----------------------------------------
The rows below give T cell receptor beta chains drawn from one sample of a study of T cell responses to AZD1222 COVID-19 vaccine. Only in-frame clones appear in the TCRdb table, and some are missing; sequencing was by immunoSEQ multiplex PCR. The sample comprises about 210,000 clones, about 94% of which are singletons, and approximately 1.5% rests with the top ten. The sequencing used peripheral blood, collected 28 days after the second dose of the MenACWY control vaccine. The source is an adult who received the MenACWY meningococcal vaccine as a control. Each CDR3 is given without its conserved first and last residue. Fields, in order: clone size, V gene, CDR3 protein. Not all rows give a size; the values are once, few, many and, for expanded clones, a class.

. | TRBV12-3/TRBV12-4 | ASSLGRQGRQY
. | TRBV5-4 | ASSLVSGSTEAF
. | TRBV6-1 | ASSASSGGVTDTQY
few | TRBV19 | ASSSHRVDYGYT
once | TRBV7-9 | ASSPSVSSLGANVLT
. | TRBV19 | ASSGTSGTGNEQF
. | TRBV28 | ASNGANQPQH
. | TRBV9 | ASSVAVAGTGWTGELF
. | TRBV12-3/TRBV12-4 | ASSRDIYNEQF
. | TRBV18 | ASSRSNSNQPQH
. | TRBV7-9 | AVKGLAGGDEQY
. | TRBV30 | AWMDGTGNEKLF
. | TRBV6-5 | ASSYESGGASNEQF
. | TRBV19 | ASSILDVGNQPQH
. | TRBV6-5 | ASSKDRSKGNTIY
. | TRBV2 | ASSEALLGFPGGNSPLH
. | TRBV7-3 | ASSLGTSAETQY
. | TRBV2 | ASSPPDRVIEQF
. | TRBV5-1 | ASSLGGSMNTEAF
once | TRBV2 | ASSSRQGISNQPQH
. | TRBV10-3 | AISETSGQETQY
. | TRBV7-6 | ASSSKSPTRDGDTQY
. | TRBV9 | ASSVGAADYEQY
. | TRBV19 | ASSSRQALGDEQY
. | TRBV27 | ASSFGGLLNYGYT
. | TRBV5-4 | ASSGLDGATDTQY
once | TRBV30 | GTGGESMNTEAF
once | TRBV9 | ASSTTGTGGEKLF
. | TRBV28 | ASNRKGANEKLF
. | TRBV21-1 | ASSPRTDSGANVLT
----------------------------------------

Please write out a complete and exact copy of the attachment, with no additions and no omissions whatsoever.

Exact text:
The rows below give T cell receptor beta chains drawn from one sample of a study of T cell responses to AZD1222 COVID-19 vaccine. Only in-frame clones appear in the TCRdb table, and some are missing; sequencing was by immunoSEQ multiplex PCR. The sample comprises about 210,000 clones, about 94% of which are singletons, and approximately 1.5% rests with the top ten. The sequencing used peripheral blood, collected 28 days after the second dose of the MenACWY control vaccine. The source is an adult who received the MenACWY meningococcal vaccine as a control. Each CDR3 is given without its conserved first and last residue. Fields, in order: clone size, V gene, CDR3 protein. Not all rows give a size; the values are once, few, many and, for expanded clones, a class.

. | TRBV12-3/TRBV12-4 | ASSLGRQGRQY
. | TRBV5-4 | ASSLVSGSTEAF
. | TRBV6-1 | ASSASSGGVTDTQY
few | TRBV19 | ASSSHRVDYGYT
once | TRBV7-9 | ASSPSVSSLGANVLT
. | TRBV19 | ASSGTSGTGNEQF
. | TRBV28 | ASNGANQPQH
. | TRBV9 | ASSVAVAGTGWTGELF
. | TRBV12-3/TRBV12-4 | ASSRDIYNEQF
. | TRBV18 | ASSRSNSNQPQH
. | TRBV7-9 | AVKGLAGGDEQY
. | TRBV30 | AWMDGTGNEKLF
. | TRBV6-5 | ASSYESGGASNEQF
. | TRBV19 | ASSILDVGNQPQH
. | TRBV6-5 | ASSKDRSKGNTIY
. | TRBV2 | ASSEALLGFPGGNSPLH
. | TRBV7-3 | ASSLGTSAETQY
. | TRBV2 | ASSPPDRVIEQF
. | TRBV5-1 | ASSLGGSMNTEAF
once | TRBV2 | ASSSRQGISNQPQH
. | TRBV10-3 | AISETSGQETQY
. | TRBV7-6 | ASSSKSPTRDGDTQY
. | TRBV9 | ASSVGAADYEQY
. | TRBV19 | ASSSRQALGDEQY
. | TRBV27 | ASSFGGLLNYGYT
. | TRBV5-4 | ASSGLDGATDTQY
once | TRBV30 | GTGGESMNTEAF
once | TRBV9 | ASSTTGTGGEKLF
. | TRBV28 | ASNRKGANEKLF
. | TRBV21-1 | ASSPRTDSGANVLT